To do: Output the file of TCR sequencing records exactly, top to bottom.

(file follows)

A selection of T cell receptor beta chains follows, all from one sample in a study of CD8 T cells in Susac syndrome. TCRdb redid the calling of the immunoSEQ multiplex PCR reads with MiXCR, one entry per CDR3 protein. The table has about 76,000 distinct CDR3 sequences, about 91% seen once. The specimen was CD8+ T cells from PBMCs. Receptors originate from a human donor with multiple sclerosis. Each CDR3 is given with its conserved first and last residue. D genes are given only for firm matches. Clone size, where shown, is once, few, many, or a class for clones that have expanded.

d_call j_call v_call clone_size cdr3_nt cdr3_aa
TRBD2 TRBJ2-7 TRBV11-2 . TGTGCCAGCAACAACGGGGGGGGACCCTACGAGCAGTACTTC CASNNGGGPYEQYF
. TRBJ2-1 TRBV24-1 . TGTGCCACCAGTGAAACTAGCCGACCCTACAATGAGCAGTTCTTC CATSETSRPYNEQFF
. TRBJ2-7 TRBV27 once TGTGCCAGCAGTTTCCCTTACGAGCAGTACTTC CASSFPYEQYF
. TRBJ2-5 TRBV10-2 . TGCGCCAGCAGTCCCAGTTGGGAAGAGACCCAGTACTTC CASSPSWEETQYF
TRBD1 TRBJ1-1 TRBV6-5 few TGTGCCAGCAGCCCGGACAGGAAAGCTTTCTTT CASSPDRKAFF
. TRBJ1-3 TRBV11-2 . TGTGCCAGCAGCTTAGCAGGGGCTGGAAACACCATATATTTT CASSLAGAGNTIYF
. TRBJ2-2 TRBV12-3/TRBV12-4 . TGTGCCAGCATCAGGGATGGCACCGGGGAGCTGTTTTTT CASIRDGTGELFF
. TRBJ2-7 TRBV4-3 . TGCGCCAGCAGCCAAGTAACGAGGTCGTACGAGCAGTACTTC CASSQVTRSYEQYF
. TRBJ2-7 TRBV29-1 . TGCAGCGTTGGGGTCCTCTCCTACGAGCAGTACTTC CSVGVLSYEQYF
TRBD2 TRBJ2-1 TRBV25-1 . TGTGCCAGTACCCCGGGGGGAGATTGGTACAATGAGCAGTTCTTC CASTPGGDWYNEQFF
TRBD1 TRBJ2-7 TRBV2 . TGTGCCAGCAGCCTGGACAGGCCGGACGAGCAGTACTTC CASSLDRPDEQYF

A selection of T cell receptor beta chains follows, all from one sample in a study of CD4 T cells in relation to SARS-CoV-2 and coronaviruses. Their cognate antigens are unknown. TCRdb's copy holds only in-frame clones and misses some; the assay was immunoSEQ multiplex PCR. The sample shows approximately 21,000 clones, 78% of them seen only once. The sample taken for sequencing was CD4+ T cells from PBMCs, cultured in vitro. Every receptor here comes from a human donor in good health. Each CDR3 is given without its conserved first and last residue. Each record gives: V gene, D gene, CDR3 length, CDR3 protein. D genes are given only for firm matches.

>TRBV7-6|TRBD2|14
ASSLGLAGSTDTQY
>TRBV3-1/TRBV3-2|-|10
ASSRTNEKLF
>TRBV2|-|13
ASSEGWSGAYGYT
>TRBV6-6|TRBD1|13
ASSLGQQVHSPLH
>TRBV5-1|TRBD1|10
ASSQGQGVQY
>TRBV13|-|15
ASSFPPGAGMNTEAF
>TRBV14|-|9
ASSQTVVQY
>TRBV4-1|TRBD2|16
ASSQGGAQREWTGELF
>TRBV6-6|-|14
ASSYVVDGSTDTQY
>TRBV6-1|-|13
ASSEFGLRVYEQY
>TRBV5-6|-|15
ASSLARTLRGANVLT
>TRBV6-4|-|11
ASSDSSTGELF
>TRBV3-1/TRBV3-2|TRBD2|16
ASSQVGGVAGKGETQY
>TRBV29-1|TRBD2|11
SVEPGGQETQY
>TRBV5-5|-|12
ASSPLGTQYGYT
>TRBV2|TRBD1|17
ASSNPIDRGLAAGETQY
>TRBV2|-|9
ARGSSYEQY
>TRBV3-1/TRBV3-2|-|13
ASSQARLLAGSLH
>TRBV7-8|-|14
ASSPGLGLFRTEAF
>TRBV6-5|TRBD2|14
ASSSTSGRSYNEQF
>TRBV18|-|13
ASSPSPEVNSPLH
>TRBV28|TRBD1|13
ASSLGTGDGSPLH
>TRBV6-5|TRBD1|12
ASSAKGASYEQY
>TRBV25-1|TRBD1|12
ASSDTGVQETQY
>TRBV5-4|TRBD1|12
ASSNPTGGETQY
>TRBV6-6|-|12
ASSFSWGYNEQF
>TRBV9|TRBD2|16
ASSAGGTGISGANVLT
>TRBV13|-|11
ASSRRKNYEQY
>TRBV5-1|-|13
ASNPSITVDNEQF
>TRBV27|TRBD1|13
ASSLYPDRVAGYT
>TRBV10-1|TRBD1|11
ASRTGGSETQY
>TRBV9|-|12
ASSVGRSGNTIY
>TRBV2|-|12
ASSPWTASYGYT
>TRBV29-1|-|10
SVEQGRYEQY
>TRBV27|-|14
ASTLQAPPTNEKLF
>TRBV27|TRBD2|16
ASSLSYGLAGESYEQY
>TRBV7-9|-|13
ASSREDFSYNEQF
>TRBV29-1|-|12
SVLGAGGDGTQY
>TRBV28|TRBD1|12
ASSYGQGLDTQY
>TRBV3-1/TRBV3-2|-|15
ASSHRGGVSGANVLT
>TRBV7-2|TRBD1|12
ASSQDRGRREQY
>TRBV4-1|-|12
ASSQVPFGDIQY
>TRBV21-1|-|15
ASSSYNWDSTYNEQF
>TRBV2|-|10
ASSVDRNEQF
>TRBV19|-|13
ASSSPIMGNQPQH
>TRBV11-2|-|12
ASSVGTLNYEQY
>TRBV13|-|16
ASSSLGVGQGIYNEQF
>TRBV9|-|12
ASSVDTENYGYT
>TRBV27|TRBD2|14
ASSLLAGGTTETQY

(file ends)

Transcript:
A selection of T cell receptor beta chains follows, all from one sample in a study of CD8 T cells in Susac syndrome. TCRdb redid the calling of the immunoSEQ multiplex PCR reads with MiXCR, one entry per CDR3 protein. The table has about 76,000 distinct CDR3 sequences, about 91% seen once. The specimen was CD8+ T cells from PBMCs. Receptors originate from a human donor with multiple sclerosis. Each CDR3 is given with its conserved first and last residue. D genes are given only for firm matches. Clone size, where shown, is once, few, many, or a class for clones that have expanded.

d_call j_call v_call clone_size cdr3_nt cdr3_aa
TRBD2 TRBJ2-7 TRBV11-2 . TGTGCCAGCAACAACGGGGGGGGACCCTACGAGCAGTACTTC CASNNGGGPYEQYF
. TRBJ2-1 TRBV24-1 . TGTGCCACCAGTGAAACTAGCCGACCCTACAATGAGCAGTTCTTC CATSETSRPYNEQFF
. TRBJ2-7 TRBV27 once TGTGCCAGCAGTTTCCCTTACGAGCAGTACTTC CASSFPYEQYF
. TRBJ2-5 TRBV10-2 . TGCGCCAGCAGTCCCAGTTGGGAAGAGACCCAGTACTTC CASSPSWEETQYF
TRBD1 TRBJ1-1 TRBV6-5 few TGTGCCAGCAGCCCGGACAGGAAAGCTTTCTTT CASSPDRKAFF
. TRBJ1-3 TRBV11-2 . TGTGCCAGCAGCTTAGCAGGGGCTGGAAACACCATATATTTT CASSLAGAGNTIYF
. TRBJ2-2 TRBV12-3/TRBV12-4 . TGTGCCAGCATCAGGGATGGCACCGGGGAGCTGTTTTTT CASIRDGTGELFF
. TRBJ2-7 TRBV4-3 . TGCGCCAGCAGCCAAGTAACGAGGTCGTACGAGCAGTACTTC CASSQVTRSYEQYF
. TRBJ2-7 TRBV29-1 . TGCAGCGTTGGGGTCCTCTCCTACGAGCAGTACTTC CSVGVLSYEQYF
TRBD2 TRBJ2-1 TRBV25-1 . TGTGCCAGTACCCCGGGGGGAGATTGGTACAATGAGCAGTTCTTC CASTPGGDWYNEQFF
TRBD1 TRBJ2-7 TRBV2 . TGTGCCAGCAGCCTGGACAGGCCGGACGAGCAGTACTTC CASSLDRPDEQYF

A selection of T cell receptor beta chains follows, all from one sample in a study of CD4 T cells in relation to SARS-CoV-2 and coronaviruses. Their cognate antigens are unknown. TCRdb's copy holds only in-frame clones and misses some; the assay was immunoSEQ multiplex PCR. The sample shows approximately 21,000 clones, 78% of them seen only once. The sample taken for sequencing was CD4+ T cells from PBMCs, cultured in vitro. Every receptor here comes from a human donor in good health. Each CDR3 is given without its conserved first and last residue. Each record gives: V gene, D gene, CDR3 length, CDR3 protein. D genes are given only for firm matches.

>TRBV7-6|TRBD2|14
ASSLGLAGSTDTQY
>TRBV3-1/TRBV3-2|-|10
ASSRTNEKLF
>TRBV2|-|13
ASSEGWSGAYGYT
>TRBV6-6|TRBD1|13
ASSLGQQVHSPLH
>TRBV5-1|TRBD1|10
ASSQGQGVQY
>TRBV13|-|15
ASSFPPGAGMNTEAF
>TRBV14|-|9
ASSQTVVQY
>TRBV4-1|TRBD2|16
ASSQGGAQREWTGELF
>TRBV6-6|-|14
ASSYVVDGSTDTQY
>TRBV6-1|-|13
ASSEFGLRVYEQY
>TRBV5-6|-|15
ASSLARTLRGANVLT
>TRBV6-4|-|11
ASSDSSTGELF
>TRBV3-1/TRBV3-2|TRBD2|16
ASSQVGGVAGKGETQY
>TRBV29-1|TRBD2|11
SVEPGGQETQY
>TRBV5-5|-|12
ASSPLGTQYGYT
>TRBV2|TRBD1|17
ASSNPIDRGLAAGETQY
>TRBV2|-|9
ARGSSYEQY
>TRBV3-1/TRBV3-2|-|13
ASSQARLLAGSLH
>TRBV7-8|-|14
ASSPGLGLFRTEAF
>TRBV6-5|TRBD2|14
ASSSTSGRSYNEQF
>TRBV18|-|13
ASSPSPEVNSPLH
>TRBV28|TRBD1|13
ASSLGTGDGSPLH
>TRBV6-5|TRBD1|12
ASSAKGASYEQY
>TRBV25-1|TRBD1|12
ASSDTGVQETQY
>TRBV5-4|TRBD1|12
ASSNPTGGETQY
>TRBV6-6|-|12
ASSFSWGYNEQF
>TRBV9|TRBD2|16
ASSAGGTGISGANVLT
>TRBV13|-|11
ASSRRKNYEQY
>TRBV5-1|-|13
ASNPSITVDNEQF
>TRBV27|TRBD1|13
ASSLYPDRVAGYT
>TRBV10-1|TRBD1|11
ASRTGGSETQY
>TRBV9|-|12
ASSVGRSGNTIY
>TRBV2|-|12
ASSPWTASYGYT
>TRBV29-1|-|10
SVEQGRYEQY
>TRBV27|-|14
ASTLQAPPTNEKLF
>TRBV27|TRBD2|16
ASSLSYGLAGESYEQY
>TRBV7-9|-|13
ASSREDFSYNEQF
>TRBV29-1|-|12
SVLGAGGDGTQY
>TRBV28|TRBD1|12
ASSYGQGLDTQY
>TRBV3-1/TRBV3-2|-|15
ASSHRGGVSGANVLT
>TRBV7-2|TRBD1|12
ASSQDRGRREQY
>TRBV4-1|-|12
ASSQVPFGDIQY
>TRBV21-1|-|15
ASSSYNWDSTYNEQF
>TRBV2|-|10
ASSVDRNEQF
>TRBV19|-|13
ASSSPIMGNQPQH
>TRBV11-2|-|12
ASSVGTLNYEQY
>TRBV13|-|16
ASSSLGVGQGIYNEQF
>TRBV9|-|12
ASSVDTENYGYT
>TRBV27|TRBD2|14
ASSLLAGGTTETQY